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Book on how public reasons about politics wins national award
STANFORD -- A book on American political psychology co-authored by two Stanford University professors and one from the University of California-Berkeley has been named the best U.S.- published book of 1991 on government, politics or international affairs. The American Political Science Association's annual Woodrow Wilson Foundation Award was presented on Sept. 3 in Chicago to Paul M. Sniderman and Richard A. Brody, both professors in Stanford's political science department, and Philip E. Tetlock, a professor of psychology at Berkeley.
Reasoning and Choice: Explorations in Political Psychology, published by Cambridge University Press, was praised for advancing understanding of how the public, "which to a large extent is disinterested and ill-informed about political affairs, reasons about its many political choices."
Conventional wisdom stresses how little attention most people pay to political issues and the lack of consistency in their political opinions. The authors of the book, however, present studies that demonstrate that ordinary people are capable of reasoning dependably about political issues, even if they have only a limited knowledge of politics and of specific issues. Studies address specific political choices, such as those about affirmative action policy in light of historical racism and about civil liberties for homosexuals in light of the AIDS epidemic.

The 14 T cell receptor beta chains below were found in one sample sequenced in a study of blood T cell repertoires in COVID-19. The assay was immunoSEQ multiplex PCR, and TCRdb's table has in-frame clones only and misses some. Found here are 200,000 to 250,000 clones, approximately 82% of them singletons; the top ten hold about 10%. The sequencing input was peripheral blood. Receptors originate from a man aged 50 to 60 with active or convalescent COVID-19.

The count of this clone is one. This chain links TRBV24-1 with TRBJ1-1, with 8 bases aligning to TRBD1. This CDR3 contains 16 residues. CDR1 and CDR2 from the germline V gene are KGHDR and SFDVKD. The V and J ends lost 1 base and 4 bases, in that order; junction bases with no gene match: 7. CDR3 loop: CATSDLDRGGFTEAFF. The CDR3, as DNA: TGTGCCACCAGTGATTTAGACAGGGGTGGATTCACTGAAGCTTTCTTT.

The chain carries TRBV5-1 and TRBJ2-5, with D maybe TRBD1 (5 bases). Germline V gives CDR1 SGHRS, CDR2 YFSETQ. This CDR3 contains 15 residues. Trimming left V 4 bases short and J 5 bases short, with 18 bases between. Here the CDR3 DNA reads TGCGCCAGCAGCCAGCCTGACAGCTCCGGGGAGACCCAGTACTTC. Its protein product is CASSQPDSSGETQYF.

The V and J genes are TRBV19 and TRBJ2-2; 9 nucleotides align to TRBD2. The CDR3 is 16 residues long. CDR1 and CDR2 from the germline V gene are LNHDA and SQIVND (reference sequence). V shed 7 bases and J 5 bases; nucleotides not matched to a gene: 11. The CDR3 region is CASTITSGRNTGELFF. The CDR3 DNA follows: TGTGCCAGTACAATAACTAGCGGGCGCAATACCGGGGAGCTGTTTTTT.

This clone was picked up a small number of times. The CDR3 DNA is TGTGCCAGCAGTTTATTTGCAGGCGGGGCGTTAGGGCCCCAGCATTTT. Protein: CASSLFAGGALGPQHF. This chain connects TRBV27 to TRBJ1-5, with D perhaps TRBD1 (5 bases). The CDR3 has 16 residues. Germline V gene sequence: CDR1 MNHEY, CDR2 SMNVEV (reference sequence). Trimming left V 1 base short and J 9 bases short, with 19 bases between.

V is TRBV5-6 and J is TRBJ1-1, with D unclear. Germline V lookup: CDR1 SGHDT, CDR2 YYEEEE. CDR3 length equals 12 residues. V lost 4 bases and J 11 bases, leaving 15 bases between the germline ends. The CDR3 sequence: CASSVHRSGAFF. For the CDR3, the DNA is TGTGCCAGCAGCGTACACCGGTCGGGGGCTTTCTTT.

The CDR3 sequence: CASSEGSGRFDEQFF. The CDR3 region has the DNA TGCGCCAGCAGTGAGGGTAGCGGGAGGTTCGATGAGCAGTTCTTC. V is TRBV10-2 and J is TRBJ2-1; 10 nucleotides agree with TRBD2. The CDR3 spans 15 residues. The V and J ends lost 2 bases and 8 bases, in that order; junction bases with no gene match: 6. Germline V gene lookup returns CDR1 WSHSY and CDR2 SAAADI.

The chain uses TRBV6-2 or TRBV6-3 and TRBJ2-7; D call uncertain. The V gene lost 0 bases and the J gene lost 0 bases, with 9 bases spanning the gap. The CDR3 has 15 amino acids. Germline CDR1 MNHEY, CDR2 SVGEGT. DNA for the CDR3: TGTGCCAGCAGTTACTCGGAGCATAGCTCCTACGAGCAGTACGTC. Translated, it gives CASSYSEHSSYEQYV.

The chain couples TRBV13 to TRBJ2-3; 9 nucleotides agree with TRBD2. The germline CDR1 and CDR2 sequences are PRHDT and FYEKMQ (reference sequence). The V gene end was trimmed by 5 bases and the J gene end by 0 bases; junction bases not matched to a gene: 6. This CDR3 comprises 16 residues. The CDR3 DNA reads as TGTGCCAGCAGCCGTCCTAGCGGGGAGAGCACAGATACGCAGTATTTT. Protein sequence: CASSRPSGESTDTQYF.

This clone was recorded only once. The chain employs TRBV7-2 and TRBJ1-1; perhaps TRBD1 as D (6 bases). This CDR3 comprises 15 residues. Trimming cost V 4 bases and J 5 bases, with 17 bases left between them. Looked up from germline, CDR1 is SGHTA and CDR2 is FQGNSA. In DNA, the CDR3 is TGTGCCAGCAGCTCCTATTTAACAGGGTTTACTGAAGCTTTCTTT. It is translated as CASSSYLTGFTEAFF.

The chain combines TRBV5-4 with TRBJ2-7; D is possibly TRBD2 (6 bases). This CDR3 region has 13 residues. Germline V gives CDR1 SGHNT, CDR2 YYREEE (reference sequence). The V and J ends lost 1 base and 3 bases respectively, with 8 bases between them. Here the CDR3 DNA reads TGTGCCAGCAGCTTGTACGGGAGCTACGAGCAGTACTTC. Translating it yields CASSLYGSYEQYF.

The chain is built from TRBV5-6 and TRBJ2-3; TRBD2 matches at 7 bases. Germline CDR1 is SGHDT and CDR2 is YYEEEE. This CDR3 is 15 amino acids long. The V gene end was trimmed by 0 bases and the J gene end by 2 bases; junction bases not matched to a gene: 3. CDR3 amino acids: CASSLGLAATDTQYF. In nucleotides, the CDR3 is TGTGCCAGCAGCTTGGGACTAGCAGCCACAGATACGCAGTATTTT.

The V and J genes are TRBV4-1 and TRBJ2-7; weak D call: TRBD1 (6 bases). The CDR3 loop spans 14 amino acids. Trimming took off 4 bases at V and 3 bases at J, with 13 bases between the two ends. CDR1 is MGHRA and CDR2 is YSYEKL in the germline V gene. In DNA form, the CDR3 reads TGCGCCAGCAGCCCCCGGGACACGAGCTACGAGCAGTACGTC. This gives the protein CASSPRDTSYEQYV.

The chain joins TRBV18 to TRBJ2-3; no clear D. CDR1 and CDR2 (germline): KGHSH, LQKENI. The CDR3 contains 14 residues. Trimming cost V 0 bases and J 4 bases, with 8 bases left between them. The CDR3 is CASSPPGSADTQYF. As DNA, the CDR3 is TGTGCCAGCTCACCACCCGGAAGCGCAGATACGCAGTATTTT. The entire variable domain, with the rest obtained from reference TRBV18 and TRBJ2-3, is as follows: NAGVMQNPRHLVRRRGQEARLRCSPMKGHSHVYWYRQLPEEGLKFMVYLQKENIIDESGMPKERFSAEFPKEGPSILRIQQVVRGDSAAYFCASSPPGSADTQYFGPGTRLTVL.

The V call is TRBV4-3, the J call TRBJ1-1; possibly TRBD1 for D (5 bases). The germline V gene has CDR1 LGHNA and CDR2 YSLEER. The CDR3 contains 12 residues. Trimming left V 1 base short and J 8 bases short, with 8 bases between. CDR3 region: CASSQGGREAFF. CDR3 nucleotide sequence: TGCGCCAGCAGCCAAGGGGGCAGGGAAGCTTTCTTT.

Including work by 15 other authors, the book brings a "surprising coherence" to the subject of how the public reasons, the selection committee noted. In forming their opinions, people use "readily accessible clues," with selection and linkage of those clues varying greatly according to a person's educational level, the authors say.
The research presented also indicates that public opinions are influenced by "situational factors" that reveal "surprising prejudices of liberals and conservatives, " the association's selection committee said.
"The result is a theoretically rich book filled with counterintuitive findings that help set a persuasive agenda for future thinking about politics."
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